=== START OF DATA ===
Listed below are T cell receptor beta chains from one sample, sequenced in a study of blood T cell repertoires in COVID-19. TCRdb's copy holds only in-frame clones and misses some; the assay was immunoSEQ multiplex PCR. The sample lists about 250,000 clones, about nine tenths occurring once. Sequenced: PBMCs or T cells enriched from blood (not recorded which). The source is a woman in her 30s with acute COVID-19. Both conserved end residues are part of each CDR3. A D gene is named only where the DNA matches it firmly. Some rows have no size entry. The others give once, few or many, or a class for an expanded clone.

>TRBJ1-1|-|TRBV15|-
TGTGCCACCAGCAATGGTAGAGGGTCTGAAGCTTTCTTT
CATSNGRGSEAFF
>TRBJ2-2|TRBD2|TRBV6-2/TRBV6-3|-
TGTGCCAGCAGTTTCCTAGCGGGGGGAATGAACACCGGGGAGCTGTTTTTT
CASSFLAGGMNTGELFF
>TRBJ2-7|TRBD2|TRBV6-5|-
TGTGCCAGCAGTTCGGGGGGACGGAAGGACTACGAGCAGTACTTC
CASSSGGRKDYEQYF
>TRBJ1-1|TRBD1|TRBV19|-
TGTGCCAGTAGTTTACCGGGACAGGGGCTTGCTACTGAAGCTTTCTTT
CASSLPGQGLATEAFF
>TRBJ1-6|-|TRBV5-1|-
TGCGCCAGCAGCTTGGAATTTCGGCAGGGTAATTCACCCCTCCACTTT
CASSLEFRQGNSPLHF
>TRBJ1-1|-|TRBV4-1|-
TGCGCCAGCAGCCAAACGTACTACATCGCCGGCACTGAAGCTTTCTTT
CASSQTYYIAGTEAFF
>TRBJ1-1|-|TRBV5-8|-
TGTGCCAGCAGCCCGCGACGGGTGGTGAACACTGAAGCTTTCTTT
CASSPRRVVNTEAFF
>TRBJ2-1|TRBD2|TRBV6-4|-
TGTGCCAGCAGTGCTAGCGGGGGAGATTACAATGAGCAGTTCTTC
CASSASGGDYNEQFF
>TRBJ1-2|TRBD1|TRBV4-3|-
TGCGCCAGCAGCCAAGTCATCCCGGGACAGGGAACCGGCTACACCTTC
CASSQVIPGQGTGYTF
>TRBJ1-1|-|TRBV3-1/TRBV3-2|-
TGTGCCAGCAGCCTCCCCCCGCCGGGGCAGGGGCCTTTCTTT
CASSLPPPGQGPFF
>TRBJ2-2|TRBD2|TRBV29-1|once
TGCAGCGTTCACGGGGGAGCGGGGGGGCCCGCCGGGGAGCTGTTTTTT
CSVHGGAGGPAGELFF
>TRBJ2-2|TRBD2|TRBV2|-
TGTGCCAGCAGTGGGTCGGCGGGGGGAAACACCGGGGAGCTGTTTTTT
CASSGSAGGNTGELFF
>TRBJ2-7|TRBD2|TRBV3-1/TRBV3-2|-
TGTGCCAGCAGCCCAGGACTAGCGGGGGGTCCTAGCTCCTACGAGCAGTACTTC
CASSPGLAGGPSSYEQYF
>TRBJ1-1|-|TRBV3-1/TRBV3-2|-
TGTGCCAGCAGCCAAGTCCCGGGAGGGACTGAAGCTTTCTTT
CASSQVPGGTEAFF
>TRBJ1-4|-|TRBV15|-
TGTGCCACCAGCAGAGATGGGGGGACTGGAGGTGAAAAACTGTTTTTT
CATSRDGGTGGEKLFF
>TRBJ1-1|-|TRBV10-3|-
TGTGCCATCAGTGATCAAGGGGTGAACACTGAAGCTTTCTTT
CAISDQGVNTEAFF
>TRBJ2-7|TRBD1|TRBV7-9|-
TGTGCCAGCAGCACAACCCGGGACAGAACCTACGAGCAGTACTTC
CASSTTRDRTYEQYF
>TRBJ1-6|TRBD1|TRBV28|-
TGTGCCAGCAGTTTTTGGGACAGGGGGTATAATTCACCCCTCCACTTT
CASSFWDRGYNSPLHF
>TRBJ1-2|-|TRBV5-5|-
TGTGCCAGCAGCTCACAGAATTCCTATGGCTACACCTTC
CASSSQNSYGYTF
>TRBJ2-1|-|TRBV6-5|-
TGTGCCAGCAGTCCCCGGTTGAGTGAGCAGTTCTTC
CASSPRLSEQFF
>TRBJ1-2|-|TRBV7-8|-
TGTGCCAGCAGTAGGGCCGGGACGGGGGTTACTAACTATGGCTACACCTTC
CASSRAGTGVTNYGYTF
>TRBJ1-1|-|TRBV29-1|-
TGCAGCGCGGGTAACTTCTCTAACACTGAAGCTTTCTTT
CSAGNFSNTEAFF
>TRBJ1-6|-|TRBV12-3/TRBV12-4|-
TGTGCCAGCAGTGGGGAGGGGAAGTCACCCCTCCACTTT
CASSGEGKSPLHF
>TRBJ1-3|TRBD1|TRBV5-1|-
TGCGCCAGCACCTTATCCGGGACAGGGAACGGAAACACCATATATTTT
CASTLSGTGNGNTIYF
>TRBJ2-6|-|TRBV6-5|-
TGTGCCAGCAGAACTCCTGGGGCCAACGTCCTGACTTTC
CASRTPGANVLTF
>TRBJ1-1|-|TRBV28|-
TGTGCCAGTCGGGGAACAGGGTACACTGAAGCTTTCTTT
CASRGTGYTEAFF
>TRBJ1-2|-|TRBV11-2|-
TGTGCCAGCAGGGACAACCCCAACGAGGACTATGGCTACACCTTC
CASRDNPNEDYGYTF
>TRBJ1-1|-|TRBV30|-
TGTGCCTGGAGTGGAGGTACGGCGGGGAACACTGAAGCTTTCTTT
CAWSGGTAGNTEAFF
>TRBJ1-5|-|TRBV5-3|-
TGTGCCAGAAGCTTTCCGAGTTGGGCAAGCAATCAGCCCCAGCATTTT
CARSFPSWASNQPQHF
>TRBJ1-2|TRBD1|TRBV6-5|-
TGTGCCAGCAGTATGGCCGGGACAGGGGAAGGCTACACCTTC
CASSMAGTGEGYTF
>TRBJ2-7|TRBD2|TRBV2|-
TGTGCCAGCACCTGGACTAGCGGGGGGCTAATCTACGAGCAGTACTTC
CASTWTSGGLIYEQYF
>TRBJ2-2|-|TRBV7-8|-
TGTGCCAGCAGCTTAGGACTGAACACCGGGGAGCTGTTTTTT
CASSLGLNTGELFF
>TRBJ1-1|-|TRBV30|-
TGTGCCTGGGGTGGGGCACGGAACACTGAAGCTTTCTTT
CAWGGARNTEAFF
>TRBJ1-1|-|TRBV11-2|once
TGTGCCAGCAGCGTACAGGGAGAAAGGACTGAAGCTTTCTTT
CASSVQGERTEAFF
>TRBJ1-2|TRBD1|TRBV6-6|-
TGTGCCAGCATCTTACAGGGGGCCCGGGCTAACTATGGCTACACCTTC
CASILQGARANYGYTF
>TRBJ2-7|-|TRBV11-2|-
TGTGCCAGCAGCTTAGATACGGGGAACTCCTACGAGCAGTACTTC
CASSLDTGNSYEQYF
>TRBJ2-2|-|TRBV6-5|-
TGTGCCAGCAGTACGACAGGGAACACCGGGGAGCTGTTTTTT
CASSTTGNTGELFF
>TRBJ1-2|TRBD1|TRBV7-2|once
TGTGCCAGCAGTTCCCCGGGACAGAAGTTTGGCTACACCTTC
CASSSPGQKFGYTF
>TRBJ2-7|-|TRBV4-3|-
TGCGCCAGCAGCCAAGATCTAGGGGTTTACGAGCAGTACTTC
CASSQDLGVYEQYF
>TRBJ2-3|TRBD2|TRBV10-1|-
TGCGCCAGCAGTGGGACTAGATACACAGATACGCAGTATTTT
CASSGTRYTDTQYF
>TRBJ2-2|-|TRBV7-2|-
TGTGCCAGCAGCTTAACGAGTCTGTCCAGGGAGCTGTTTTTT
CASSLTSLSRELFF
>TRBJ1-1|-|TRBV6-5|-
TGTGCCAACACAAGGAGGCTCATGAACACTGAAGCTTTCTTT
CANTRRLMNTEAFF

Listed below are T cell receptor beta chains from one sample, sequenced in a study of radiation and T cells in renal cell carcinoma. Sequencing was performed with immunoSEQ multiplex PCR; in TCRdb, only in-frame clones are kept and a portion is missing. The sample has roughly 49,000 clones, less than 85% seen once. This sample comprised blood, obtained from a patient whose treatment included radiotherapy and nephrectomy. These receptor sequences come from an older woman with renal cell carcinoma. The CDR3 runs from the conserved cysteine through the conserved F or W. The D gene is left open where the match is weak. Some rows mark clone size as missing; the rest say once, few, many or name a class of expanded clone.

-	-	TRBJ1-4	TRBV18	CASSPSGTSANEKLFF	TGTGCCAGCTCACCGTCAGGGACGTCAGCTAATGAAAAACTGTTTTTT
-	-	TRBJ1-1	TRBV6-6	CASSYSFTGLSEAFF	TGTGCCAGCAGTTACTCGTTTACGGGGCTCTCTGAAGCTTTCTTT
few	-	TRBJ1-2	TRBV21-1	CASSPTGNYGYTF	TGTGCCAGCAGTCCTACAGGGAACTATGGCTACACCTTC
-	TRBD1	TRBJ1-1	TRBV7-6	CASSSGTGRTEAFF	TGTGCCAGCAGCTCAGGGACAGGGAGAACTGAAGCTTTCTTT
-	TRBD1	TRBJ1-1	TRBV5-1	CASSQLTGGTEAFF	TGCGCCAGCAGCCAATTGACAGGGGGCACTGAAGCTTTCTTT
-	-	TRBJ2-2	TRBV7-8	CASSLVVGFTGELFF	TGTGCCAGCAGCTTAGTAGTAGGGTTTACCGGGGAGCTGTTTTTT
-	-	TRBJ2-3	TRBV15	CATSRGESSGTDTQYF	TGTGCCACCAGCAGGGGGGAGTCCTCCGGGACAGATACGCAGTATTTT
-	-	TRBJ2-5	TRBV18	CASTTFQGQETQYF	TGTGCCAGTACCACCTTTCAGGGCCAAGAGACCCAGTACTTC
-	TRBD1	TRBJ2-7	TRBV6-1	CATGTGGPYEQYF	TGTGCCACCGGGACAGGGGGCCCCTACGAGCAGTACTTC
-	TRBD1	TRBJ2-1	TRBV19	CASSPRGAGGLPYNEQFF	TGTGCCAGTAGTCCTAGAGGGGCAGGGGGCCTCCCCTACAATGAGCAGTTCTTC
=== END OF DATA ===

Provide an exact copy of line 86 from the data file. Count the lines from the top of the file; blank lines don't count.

>TRBJ1-5|-|TRBV5-3|-